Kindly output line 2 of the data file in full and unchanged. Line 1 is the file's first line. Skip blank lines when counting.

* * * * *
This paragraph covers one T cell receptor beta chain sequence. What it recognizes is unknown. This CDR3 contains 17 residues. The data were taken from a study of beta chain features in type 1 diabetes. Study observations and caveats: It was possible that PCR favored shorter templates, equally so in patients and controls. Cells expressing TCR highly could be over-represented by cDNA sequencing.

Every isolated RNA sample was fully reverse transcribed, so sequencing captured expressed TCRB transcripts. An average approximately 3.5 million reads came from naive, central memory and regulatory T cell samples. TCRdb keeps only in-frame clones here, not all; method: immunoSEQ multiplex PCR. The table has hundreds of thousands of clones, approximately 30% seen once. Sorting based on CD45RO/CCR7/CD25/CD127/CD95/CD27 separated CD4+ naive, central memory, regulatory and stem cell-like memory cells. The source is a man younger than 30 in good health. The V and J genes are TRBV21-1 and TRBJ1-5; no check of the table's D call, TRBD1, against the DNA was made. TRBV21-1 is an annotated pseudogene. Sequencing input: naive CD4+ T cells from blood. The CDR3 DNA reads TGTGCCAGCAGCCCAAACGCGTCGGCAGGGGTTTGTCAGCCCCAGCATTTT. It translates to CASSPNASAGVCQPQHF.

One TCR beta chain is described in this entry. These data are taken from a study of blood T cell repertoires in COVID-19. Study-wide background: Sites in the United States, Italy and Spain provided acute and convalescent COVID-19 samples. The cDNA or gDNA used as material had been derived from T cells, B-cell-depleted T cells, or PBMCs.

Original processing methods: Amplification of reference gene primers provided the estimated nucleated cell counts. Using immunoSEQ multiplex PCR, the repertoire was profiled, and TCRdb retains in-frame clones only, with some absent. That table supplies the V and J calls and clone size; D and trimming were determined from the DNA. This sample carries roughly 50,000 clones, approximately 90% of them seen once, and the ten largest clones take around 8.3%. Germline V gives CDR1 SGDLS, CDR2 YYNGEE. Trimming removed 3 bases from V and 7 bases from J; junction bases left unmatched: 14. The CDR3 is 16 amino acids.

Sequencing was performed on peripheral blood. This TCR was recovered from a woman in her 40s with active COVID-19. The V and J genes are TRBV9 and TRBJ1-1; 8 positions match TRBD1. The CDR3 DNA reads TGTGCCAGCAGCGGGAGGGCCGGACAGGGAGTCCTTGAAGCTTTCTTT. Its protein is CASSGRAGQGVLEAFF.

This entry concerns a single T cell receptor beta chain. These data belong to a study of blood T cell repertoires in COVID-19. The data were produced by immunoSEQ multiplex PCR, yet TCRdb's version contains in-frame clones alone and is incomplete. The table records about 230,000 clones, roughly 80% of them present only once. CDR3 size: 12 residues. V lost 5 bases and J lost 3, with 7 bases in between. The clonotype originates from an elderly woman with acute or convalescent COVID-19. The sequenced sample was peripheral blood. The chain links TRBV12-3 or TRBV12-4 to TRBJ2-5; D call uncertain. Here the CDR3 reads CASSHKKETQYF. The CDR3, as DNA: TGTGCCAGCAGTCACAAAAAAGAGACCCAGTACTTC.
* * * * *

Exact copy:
Every isolated RNA sample was fully reverse transcribed, so sequencing captured expressed TCRB transcripts. An average approximately 3.5 million reads came from naive, central memory and regulatory T cell samples. TCRdb keeps only in-frame clones here, not all; method: immunoSEQ multiplex PCR. The table has hundreds of thousands of clones, approximately 30% seen once. Sorting based on CD45RO/CCR7/CD25/CD127/CD95/CD27 separated CD4+ naive, central memory, regulatory and stem cell-like memory cells. The source is a man younger than 30 in good health. The V and J genes are TRBV21-1 and TRBJ1-5; no check of the table's D call, TRBD1, against the DNA was made. TRBV21-1 is an annotated pseudogene. Sequencing input: naive CD4+ T cells from blood. The CDR3 DNA reads TGTGCCAGCAGCCCAAACGCGTCGGCAGGGGTTTGTCAGCCCCAGCATTTT. It translates to CASSPNASAGVCQPQHF.